NYU’s own radio station, WNYU, has been an integral part of the New York alternative music scene since the ’80s, hosting live acts as varied and memorable as The Smiths, Nirvana and the Ramones. While alternative music is just as diverse as it was 30 years ago, WNYU continues to champion underrepresented and independent music. 

Many of WNYU’s programs start with a specific category or theme they want to explore. All of them, however, are rooted in the basic notion that music is a potent medium for provocative thought and emotion. 

Saphe Shamoun, a second-year Near Eastern Studies graduate student, hosts a show called “Unfortunately, it was Paradise,” which explores Arabic music and how music as a whole can be used to tackle political questions. 

According to Shamoun, the show’s name was inspired by the poem anthology of the same name “Unfortunately, it was Paradise” by Palestinian poet Mahmoud Darwish. Conceived by a group of him and his friends, “Unfortunately, it was Paradise” started its run by focusing on Arabic music from the 20th century, exploring the music’s relation to the period’s political climate. However, Shamoun chose to expand its reach to the present day. 

The sticker, sharpie and photo filled office of the WNYU studio. (Alana Beyer)

Shamoun believes music is one of the many tools people can use to make a political statement. With the rise of the Arabic hip-hop scene, Shamoun sees how people use music to highlight issues, such as Israeli occupation of Palestine and the effects of capitalism and communism. 

“One way to think about music is it is one system of representation that is reproducing certain ideologies that already exist,” Shamoun said. “Music is a form of resistance. One thing I think music is capable of is that it can challenge the hegemony of a certain genre.” 

He brings up the example of Tarab, an aspect of Arabic music that focuses on how music can help achieve ecstasy. Shamoun looks at the way music can trigger an emotional reaction: he brings up nostalgia — a prevalent theme in music from Aleppo, Syria, his original home. 

Rows of record sleeves line WNYU’s cabinets. (Alana Beyer)

While Shamoun examines music’s political influence, Steinhardt junior Marielle Zogheb focuses on the universality of emotion that pervades all genres. Zogheb, the host of a show called “Dissonance,” started out her show wanting to demonstrate how choral music can appeal to even secular audiences. The name of her show derives from choral’s use of dissonant chords: a group of notes that are known to sound jarring and intrinsically unpleasant to the ear. Zogheb believes these notes represent the parts of choral music she wants to showcase — the parts that aren’t focused so much on harmony as they are on expression. 

“At first I didn’t want to play sacred stuff because I didn’t think people would like that,” Zogheb said. “It’s beautiful, and it all has to do with the appreciation of the art — people can appreciate the music even if some can’t exactly relate to the lyrics.”.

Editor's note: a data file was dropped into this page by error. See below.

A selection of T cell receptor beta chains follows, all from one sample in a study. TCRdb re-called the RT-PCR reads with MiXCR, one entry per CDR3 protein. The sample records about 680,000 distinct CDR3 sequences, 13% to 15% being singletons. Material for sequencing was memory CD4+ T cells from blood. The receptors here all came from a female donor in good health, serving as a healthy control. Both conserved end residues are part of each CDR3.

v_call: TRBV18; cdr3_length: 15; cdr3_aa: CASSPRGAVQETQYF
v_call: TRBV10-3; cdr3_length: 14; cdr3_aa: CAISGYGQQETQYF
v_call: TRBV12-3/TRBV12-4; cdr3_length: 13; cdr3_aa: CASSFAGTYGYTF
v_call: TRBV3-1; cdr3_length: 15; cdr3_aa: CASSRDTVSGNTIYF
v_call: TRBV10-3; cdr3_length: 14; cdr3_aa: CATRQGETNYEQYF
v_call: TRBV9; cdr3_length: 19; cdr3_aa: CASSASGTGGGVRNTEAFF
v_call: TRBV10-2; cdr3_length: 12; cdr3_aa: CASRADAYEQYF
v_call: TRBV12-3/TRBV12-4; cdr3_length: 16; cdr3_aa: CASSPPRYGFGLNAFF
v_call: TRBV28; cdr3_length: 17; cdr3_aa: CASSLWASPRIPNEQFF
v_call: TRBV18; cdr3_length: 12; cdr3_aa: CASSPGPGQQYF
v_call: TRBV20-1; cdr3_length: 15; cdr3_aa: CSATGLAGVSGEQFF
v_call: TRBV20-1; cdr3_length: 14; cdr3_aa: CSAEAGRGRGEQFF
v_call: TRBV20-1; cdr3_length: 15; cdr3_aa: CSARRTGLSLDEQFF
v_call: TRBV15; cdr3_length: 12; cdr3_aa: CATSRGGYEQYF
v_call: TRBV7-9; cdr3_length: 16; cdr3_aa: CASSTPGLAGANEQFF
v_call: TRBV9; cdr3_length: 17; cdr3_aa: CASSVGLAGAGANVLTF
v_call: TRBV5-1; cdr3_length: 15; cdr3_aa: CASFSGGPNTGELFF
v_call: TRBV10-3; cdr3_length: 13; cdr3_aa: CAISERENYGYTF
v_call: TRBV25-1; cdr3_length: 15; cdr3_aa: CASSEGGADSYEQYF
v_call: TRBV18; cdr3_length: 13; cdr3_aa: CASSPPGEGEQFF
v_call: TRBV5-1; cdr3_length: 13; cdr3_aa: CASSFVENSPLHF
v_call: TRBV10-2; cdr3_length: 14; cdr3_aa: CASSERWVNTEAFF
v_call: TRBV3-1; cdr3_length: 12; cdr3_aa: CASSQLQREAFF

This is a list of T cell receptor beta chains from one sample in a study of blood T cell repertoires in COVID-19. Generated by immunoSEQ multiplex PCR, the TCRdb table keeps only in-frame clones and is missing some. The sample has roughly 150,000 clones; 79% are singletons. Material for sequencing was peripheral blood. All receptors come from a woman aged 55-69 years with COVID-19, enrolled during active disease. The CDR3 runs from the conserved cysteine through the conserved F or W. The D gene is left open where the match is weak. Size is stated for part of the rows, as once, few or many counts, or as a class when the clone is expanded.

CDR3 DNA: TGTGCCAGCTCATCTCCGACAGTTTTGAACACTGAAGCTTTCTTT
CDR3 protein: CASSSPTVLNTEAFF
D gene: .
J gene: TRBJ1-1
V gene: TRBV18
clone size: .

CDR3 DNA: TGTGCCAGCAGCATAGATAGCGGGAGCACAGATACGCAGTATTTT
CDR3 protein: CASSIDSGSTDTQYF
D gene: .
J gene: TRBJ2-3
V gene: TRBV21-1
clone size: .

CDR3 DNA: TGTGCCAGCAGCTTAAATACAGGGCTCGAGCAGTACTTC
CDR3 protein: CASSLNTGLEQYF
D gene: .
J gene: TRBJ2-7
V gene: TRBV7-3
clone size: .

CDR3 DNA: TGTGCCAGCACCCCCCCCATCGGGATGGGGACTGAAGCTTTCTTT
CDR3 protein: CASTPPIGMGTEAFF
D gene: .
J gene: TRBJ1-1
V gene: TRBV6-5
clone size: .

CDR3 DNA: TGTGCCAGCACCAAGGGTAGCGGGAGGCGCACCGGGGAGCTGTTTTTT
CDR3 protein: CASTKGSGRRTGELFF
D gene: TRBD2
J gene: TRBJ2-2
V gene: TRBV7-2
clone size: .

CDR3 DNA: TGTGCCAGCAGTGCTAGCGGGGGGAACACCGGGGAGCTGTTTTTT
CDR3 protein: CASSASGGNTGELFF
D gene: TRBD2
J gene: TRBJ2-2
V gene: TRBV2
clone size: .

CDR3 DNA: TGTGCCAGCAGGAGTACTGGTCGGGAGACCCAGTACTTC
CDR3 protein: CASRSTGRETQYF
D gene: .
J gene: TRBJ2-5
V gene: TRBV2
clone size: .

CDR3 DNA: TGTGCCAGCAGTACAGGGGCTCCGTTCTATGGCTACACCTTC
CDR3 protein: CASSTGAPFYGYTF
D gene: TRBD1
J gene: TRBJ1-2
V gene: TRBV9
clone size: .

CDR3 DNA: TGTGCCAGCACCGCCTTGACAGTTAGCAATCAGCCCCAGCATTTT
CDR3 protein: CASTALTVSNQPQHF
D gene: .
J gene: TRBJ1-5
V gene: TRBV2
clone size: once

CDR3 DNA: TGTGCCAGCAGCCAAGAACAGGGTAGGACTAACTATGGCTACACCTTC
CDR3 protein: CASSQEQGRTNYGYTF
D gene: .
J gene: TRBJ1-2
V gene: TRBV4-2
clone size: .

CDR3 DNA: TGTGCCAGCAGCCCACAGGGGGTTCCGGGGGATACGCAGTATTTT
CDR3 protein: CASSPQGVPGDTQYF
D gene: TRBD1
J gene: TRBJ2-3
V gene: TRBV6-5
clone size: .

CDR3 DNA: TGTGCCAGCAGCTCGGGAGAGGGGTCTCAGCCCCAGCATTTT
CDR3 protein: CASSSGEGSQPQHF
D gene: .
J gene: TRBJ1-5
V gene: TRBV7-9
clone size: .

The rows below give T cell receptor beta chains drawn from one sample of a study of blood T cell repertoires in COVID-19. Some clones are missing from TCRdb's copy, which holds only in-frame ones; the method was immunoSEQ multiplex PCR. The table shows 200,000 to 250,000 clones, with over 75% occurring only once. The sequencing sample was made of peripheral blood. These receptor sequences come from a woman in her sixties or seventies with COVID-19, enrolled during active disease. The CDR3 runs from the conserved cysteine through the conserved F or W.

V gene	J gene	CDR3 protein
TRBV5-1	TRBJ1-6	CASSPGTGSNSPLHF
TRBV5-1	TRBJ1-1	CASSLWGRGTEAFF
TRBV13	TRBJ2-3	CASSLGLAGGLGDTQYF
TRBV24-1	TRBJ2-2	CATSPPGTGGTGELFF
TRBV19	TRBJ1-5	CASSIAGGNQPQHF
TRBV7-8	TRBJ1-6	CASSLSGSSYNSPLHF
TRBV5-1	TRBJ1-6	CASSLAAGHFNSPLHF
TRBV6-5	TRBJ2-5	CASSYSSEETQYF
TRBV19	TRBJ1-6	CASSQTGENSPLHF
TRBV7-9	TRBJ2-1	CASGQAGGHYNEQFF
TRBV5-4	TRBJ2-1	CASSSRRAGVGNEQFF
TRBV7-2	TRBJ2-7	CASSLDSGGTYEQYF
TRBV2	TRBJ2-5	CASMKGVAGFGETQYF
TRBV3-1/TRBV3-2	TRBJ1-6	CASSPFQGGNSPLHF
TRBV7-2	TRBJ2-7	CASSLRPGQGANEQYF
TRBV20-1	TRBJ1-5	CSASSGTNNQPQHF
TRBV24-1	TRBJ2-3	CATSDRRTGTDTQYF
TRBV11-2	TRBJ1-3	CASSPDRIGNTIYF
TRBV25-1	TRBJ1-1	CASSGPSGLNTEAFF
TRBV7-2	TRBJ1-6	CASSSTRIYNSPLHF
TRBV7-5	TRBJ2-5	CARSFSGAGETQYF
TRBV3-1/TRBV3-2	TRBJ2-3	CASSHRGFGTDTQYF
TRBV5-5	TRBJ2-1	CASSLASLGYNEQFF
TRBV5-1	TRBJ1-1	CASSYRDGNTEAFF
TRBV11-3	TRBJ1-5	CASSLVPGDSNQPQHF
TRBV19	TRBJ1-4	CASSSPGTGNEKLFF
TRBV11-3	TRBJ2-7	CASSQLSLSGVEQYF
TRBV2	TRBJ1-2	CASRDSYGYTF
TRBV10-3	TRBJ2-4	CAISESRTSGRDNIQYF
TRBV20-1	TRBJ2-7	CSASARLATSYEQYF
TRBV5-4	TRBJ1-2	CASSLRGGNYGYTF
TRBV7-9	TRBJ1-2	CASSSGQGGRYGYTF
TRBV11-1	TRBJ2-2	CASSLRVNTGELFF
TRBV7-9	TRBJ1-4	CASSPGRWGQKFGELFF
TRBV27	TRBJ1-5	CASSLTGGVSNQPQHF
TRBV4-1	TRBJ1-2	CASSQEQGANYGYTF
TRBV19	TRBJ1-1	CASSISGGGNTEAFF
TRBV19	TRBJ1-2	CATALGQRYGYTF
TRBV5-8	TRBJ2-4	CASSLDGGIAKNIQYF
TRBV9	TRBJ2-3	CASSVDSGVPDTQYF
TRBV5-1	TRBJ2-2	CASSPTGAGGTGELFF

WNYU is an effective outlet for challenging norms and systems, as seen through one of its staple shows from the ’80s, “Crucial Chaos.” Hosted by Steinhardt senior Megan Delsey, “Crucial Chaos” has been considered a standard in New York City punk music, as seen by various bands, like Breakdown, Underdog and Token Entry, that rose to prominence after their live acts on WNYU. “Crucial Chaos” is a legacy show, which is what WNYU calls programs that continue through generations, passed down from DJ to DJ.  

Delsey, who has been hosting the show since her sophomore year, focuses on the radicalism explored in the genre: anti-police, anti-capitalist and anti-homophobia. She noted that punk is a way to express anger against a system that continually rejects difference. It’s also a way to take a stand and gain confidence in yourself. 

The lower Weinstein entryway to the WNYU office. (Alana Beyer)

“I think when I first started I was really scared of being too hardcore,” Delsey said. “I think that was my own thing being a woman and thinking ‘oh, I need to be dainty and proper and not too out of the box.’ Over time, I definitely [have] gotten over that, and I’ve become less scared to play more radical stuff that I was too scared to do in the beginning.”

For the three of them, WNYU has not only affected how they view their preferred genres but also their understanding of how music can affect the individual. 

“College radio is meant to be educational, and I’ve realized that it is more than educational for its listeners — its educational for its creator,” Zogheb said. “You learn so much, and you don’t realize how much you learn until you start the show and you do it.

The diversity of shows on WNYU’s roster depicts how even niche shows, like “Unfortunately, it was Paradise” and “Dissonance,” can resonate with audiences. There is a core philosophy found in all three shows that promotes an essential feature of music: it serves as a platform that strives for insight into the emotional and social responsibilities of the psyche. 

A version of this article appeared in the Monday, Oct. 22 print edition. Email Jessica Xing at [email protected]

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